The Economic Times (2019). South Korea follows Indian footsteps to tap Uzbekistan’s economic potential. Retrieved from https://economictimes.indiatimes.com/news/international/world-news/south-korea-follows-indian-footsteps-to-tap-uzbekistans-economic-potential/articleshow/68965066.cms. Accessed on 10.05.2019
Yonhap (2019). Moon’s trip to Central Asia may lead to $28b worth of cooperation projects. Retrieved from www.koreaherald.com/view.php?ud=20190422000850. Accessed on 10.05.2019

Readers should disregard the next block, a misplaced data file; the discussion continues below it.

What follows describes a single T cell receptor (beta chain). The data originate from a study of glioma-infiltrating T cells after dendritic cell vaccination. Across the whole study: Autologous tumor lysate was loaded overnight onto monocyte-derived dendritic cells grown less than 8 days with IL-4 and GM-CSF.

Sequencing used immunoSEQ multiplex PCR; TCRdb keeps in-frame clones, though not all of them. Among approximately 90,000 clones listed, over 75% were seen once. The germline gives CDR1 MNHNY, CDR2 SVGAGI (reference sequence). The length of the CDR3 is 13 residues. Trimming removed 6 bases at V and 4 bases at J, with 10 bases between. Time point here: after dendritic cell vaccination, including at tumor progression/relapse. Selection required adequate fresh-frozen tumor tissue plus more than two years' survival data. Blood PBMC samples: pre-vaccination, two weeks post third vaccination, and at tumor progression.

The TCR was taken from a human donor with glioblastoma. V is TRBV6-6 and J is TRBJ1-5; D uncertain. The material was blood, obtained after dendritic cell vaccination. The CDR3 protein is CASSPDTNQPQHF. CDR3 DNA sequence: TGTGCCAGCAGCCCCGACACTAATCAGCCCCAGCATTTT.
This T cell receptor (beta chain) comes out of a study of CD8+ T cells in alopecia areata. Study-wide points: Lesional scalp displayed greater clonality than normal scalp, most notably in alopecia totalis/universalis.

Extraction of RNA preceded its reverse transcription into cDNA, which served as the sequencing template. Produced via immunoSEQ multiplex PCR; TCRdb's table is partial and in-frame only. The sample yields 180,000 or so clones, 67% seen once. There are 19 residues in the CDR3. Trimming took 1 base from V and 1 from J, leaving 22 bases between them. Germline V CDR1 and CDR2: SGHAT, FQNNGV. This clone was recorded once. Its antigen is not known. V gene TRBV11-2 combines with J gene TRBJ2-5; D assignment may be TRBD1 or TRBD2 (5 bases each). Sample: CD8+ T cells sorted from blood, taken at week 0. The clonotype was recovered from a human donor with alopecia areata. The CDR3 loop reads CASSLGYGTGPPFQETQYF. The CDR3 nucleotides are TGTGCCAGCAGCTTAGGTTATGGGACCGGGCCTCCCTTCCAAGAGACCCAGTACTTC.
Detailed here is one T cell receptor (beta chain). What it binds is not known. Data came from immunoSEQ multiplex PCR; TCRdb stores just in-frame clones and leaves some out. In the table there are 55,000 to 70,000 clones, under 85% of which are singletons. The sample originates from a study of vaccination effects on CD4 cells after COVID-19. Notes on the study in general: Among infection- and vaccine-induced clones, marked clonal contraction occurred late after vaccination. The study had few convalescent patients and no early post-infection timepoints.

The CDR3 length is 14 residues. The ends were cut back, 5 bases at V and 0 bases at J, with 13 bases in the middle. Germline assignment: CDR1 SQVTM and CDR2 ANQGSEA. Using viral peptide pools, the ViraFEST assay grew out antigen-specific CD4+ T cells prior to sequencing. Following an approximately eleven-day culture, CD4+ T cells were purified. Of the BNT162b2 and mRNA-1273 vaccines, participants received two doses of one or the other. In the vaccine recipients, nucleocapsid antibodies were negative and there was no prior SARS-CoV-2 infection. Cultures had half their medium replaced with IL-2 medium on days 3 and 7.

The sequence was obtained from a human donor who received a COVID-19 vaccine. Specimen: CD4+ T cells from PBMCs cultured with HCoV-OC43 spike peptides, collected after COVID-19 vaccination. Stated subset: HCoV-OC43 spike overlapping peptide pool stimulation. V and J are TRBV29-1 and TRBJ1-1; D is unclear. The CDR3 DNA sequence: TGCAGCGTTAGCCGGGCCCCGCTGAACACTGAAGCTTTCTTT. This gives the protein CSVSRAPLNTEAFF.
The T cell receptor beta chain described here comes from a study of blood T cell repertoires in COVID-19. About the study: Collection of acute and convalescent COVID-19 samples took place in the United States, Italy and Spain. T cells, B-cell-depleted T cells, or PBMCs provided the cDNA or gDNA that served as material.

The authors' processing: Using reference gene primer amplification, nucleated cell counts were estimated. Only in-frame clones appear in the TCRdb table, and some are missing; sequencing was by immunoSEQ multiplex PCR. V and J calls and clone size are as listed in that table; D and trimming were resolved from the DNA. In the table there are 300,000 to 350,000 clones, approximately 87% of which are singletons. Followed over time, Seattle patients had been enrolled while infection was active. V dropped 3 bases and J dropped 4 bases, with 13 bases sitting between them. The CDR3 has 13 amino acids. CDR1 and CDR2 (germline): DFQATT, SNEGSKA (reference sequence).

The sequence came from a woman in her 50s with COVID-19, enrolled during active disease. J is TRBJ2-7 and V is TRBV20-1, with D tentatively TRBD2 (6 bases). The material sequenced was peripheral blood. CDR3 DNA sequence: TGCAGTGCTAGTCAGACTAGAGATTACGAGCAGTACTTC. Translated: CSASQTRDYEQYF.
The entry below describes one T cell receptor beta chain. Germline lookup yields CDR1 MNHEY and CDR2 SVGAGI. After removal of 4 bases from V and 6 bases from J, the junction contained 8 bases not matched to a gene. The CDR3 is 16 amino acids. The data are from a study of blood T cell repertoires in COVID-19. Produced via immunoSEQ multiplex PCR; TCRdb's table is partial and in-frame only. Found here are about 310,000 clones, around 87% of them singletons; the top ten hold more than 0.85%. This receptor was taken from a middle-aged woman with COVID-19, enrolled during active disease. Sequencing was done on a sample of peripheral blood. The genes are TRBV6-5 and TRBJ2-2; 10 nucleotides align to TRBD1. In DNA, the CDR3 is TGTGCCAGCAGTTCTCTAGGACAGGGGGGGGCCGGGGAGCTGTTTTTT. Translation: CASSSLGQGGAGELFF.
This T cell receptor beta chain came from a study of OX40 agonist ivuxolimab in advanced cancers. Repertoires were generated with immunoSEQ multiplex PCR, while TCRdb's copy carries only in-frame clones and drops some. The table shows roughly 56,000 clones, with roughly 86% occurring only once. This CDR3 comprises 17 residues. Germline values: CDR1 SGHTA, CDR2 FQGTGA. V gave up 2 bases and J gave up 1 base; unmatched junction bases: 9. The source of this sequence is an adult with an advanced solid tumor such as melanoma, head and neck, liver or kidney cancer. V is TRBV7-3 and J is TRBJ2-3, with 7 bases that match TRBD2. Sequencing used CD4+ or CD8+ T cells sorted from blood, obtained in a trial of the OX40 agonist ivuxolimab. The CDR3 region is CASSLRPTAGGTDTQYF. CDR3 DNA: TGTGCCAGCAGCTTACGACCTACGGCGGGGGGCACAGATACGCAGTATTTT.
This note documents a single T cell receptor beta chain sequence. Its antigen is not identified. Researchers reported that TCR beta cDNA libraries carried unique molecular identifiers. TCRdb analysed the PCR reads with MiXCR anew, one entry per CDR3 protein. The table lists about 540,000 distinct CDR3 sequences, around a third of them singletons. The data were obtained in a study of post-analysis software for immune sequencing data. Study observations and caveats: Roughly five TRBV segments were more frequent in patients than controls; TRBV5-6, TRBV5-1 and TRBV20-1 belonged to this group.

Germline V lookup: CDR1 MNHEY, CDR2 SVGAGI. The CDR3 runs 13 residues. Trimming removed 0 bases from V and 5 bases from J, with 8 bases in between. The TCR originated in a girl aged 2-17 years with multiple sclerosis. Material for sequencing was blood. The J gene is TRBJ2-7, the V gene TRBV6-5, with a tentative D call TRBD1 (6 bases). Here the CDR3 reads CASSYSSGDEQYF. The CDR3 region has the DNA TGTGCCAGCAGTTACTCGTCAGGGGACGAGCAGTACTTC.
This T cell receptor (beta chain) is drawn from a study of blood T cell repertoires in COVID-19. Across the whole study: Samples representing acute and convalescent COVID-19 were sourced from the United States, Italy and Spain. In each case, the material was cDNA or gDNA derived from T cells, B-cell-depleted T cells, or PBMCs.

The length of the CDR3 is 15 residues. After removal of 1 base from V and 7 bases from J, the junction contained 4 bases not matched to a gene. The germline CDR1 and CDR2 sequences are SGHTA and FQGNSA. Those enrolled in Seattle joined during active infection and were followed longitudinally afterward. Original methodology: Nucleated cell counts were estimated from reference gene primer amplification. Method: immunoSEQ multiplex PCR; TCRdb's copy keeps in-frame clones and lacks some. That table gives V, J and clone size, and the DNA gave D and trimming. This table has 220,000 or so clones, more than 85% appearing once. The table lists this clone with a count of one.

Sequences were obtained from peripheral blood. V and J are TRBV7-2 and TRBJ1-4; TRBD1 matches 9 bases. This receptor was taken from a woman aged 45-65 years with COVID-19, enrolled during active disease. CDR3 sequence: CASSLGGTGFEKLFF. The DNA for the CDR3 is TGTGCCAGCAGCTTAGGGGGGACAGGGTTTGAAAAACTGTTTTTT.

Note: The views expressed in this blog are the author’s own and do not necessarily reflect the Institute’s editorial policy.
Dr.Albina Muratbekova is a research fellow of the Eurasian Research Institute at H.A.Yassawi Kazakh Turkish International University. Albina holds a PhD degree in Oriental Studies from Al Farabi Kazakh National University. She was a Fellow of the EUCACIS PhD support programme, Fudan Fellow 2017, a visiting student of the Cambridge Central Asia Forum at the University of Cambridge along with being an exchange student at Lanzhou University. Previously, she had worked at the international departments of Narxoz and AlmaU universities on the implementation of the internationalization strategy of th